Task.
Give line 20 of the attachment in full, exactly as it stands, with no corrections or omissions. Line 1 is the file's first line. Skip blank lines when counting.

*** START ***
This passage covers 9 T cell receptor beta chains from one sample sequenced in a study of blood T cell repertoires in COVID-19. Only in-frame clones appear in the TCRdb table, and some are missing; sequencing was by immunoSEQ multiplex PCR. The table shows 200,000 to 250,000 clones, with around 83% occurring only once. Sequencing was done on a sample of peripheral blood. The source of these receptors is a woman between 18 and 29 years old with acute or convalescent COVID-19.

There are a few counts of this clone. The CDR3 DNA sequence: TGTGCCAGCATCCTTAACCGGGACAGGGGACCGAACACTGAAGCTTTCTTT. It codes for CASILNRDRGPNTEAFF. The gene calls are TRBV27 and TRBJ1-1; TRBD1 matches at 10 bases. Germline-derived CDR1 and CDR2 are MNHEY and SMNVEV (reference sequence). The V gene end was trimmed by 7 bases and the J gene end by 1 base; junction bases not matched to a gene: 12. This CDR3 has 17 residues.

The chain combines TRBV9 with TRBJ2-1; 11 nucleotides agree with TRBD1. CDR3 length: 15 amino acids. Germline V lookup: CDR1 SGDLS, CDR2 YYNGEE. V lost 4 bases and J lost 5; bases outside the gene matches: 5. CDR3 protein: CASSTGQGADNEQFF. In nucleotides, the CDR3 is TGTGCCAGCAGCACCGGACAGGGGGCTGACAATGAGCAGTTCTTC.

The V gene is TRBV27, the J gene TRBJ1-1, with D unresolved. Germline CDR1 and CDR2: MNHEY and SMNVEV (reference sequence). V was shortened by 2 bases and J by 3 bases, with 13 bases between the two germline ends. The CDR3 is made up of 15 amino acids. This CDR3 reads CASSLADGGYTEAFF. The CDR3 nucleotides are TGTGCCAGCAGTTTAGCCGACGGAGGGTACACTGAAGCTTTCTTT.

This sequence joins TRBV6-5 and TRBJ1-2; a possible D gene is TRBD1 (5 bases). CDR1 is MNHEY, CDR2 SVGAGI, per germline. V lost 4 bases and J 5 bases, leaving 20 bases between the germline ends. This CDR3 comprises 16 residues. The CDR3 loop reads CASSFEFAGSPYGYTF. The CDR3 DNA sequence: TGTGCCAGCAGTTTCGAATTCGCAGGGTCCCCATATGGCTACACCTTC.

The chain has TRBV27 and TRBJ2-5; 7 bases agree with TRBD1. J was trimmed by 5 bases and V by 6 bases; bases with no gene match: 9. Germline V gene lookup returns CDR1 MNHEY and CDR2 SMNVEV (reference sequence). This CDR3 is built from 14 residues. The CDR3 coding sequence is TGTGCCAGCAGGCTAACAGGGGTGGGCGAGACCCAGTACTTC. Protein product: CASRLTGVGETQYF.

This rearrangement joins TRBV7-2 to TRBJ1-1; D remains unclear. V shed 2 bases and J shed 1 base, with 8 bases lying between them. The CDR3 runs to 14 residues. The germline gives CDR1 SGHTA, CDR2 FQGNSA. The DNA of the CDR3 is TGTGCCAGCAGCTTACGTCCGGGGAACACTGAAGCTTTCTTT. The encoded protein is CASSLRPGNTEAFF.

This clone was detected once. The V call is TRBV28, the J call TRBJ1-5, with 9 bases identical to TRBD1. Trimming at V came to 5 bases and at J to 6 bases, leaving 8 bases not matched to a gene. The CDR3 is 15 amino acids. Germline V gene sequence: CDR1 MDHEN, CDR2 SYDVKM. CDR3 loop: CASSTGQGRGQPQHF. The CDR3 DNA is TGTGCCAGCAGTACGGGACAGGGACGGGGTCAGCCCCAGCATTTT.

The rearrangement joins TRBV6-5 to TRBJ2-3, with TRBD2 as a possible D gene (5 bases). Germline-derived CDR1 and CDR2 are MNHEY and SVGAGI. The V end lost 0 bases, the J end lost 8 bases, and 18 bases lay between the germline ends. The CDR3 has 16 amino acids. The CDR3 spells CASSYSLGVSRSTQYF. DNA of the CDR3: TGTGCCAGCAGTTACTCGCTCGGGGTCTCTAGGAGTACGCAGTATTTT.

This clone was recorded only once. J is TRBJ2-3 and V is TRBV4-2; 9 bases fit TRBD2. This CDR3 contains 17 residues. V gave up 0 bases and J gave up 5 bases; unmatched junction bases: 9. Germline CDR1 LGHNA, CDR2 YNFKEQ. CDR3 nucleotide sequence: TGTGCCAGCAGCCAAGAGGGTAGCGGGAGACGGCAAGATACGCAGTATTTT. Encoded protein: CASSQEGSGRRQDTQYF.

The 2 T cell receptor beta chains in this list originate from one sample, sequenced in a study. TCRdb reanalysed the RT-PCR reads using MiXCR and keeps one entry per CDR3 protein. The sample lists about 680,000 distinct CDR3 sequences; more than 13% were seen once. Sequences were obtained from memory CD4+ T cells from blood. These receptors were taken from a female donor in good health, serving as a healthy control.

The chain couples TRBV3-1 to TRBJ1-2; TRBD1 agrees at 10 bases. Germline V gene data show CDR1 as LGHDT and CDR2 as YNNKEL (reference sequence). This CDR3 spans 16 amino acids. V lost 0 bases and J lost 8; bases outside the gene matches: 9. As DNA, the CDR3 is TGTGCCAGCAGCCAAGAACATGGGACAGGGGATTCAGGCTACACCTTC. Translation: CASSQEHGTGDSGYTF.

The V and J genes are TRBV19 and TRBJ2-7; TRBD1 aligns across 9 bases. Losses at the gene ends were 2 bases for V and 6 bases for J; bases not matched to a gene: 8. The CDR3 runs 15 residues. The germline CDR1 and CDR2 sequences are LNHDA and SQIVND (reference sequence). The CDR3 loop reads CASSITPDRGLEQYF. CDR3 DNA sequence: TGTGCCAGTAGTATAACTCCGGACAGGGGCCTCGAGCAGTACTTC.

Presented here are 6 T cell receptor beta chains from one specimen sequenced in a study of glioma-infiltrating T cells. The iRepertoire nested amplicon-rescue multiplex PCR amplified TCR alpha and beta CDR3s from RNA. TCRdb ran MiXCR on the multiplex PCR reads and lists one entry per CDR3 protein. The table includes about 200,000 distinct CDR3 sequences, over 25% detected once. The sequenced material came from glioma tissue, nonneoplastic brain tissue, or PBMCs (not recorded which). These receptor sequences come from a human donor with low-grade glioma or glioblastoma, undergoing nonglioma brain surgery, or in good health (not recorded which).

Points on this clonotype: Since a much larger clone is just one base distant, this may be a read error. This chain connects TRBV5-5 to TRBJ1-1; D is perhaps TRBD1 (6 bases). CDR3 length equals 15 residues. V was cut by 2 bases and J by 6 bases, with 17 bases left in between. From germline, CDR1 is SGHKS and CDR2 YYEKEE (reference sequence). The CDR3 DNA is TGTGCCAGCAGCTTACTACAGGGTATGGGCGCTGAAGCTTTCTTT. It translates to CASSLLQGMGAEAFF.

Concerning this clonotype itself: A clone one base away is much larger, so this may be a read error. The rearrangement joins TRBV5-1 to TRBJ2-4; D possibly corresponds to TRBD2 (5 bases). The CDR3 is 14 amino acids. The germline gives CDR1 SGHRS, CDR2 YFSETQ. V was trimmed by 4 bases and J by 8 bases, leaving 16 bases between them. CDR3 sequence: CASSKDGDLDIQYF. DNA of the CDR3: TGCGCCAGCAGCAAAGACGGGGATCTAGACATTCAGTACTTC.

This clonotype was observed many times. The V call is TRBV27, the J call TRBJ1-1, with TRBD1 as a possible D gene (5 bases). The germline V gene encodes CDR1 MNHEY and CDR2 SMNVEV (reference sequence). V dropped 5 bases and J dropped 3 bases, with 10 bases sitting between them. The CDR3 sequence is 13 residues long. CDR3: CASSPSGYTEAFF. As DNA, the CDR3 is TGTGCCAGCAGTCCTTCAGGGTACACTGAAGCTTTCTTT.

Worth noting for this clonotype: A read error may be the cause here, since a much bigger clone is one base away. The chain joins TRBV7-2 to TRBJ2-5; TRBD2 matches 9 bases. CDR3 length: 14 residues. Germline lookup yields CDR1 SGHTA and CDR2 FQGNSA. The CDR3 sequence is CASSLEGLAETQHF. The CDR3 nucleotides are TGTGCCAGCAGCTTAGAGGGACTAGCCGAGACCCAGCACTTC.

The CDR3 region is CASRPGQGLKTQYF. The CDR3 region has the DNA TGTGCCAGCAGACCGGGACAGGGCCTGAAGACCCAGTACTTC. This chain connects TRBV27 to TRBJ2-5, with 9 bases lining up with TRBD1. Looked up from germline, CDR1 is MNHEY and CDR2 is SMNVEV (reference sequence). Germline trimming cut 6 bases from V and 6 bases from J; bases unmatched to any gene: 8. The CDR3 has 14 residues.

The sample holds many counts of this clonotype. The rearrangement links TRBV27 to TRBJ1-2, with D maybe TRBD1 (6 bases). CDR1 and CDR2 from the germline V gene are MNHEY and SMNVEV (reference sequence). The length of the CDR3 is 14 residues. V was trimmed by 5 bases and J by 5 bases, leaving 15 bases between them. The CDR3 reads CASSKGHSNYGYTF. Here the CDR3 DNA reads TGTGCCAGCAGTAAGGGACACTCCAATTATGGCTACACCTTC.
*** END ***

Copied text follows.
The sample holds many counts of this clonotype. The rearrangement links TRBV27 to TRBJ1-2, with D maybe TRBD1 (6 bases). CDR1 and CDR2 from the germline V gene are MNHEY and SMNVEV (reference sequence). The length of the CDR3 is 14 residues. V was trimmed by 5 bases and J by 5 bases, leaving 15 bases between them. The CDR3 reads CASSKGHSNYGYTF. Here the CDR3 DNA reads TGTGCCAGCAGTAAGGGACACTCCAATTATGGCTACACCTTC.